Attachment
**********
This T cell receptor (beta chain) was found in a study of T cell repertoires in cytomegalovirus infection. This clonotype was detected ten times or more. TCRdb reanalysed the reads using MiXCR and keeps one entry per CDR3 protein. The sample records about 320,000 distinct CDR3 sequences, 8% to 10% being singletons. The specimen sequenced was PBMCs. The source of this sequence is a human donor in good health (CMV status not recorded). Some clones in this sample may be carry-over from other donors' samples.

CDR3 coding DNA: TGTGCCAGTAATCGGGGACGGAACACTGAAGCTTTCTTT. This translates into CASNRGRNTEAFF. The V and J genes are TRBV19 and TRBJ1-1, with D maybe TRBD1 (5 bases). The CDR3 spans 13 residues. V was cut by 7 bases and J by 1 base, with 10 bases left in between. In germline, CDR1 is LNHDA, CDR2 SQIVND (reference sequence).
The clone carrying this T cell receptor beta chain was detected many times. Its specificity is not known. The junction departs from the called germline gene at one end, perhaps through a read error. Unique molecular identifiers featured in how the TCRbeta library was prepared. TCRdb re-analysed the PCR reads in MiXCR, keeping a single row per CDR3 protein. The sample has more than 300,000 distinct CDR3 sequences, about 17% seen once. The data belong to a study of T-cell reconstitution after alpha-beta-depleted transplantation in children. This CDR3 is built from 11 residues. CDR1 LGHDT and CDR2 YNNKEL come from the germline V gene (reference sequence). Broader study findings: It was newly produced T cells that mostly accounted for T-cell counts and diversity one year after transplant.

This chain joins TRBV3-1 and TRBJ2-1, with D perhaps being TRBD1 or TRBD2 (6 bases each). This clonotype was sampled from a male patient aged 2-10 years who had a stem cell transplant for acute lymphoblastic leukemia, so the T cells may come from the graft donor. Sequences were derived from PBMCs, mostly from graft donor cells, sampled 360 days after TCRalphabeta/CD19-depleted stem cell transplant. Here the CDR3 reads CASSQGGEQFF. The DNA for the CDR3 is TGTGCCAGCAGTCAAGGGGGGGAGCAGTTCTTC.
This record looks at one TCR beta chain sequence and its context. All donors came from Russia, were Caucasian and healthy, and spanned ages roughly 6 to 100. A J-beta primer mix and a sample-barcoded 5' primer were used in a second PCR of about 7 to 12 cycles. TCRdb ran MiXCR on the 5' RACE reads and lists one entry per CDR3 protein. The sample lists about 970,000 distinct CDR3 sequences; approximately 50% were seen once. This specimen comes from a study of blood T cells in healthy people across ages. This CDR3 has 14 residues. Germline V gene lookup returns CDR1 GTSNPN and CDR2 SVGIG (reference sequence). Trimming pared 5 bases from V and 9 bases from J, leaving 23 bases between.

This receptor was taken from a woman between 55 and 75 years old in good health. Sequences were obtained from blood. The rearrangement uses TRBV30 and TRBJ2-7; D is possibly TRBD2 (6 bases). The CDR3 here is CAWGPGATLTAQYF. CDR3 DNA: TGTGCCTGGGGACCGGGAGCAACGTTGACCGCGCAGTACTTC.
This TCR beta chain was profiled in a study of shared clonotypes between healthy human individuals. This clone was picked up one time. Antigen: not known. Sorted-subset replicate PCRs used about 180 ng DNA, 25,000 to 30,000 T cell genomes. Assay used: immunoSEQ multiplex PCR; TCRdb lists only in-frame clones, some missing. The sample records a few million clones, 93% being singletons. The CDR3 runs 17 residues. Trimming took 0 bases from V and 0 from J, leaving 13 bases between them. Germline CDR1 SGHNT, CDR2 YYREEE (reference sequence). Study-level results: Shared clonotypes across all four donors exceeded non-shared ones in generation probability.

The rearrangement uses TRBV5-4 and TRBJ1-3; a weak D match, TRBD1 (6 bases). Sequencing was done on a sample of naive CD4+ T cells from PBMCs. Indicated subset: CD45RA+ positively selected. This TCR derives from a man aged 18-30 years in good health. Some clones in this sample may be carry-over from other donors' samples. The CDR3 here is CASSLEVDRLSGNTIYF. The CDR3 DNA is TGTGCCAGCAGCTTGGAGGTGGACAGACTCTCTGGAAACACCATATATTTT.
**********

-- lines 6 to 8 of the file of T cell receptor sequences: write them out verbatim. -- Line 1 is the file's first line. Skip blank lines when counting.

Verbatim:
This receptor was taken from a woman between 55 and 75 years old in good health. Sequences were obtained from blood. The rearrangement uses TRBV30 and TRBJ2-7; D is possibly TRBD2 (6 bases). The CDR3 here is CAWGPGATLTAQYF. CDR3 DNA: TGTGCCTGGGGACCGGGAGCAACGTTGACCGCGCAGTACTTC.
This TCR beta chain was profiled in a study of shared clonotypes between healthy human individuals. This clone was picked up one time. Antigen: not known. Sorted-subset replicate PCRs used about 180 ng DNA, 25,000 to 30,000 T cell genomes. Assay used: immunoSEQ multiplex PCR; TCRdb lists only in-frame clones, some missing. The sample records a few million clones, 93% being singletons. The CDR3 runs 17 residues. Trimming took 0 bases from V and 0 from J, leaving 13 bases between them. Germline CDR1 SGHNT, CDR2 YYREEE (reference sequence). Study-level results: Shared clonotypes across all four donors exceeded non-shared ones in generation probability.

The rearrangement uses TRBV5-4 and TRBJ1-3; a weak D match, TRBD1 (6 bases). Sequencing was done on a sample of naive CD4+ T cells from PBMCs. Indicated subset: CD45RA+ positively selected. This TCR derives from a man aged 18-30 years in good health. Some clones in this sample may be carry-over from other donors' samples. The CDR3 here is CASSLEVDRLSGNTIYF. The CDR3 DNA is TGTGCCAGCAGCTTGGAGGTGGACAGACTCTCTGGAAACACCATATATTTT.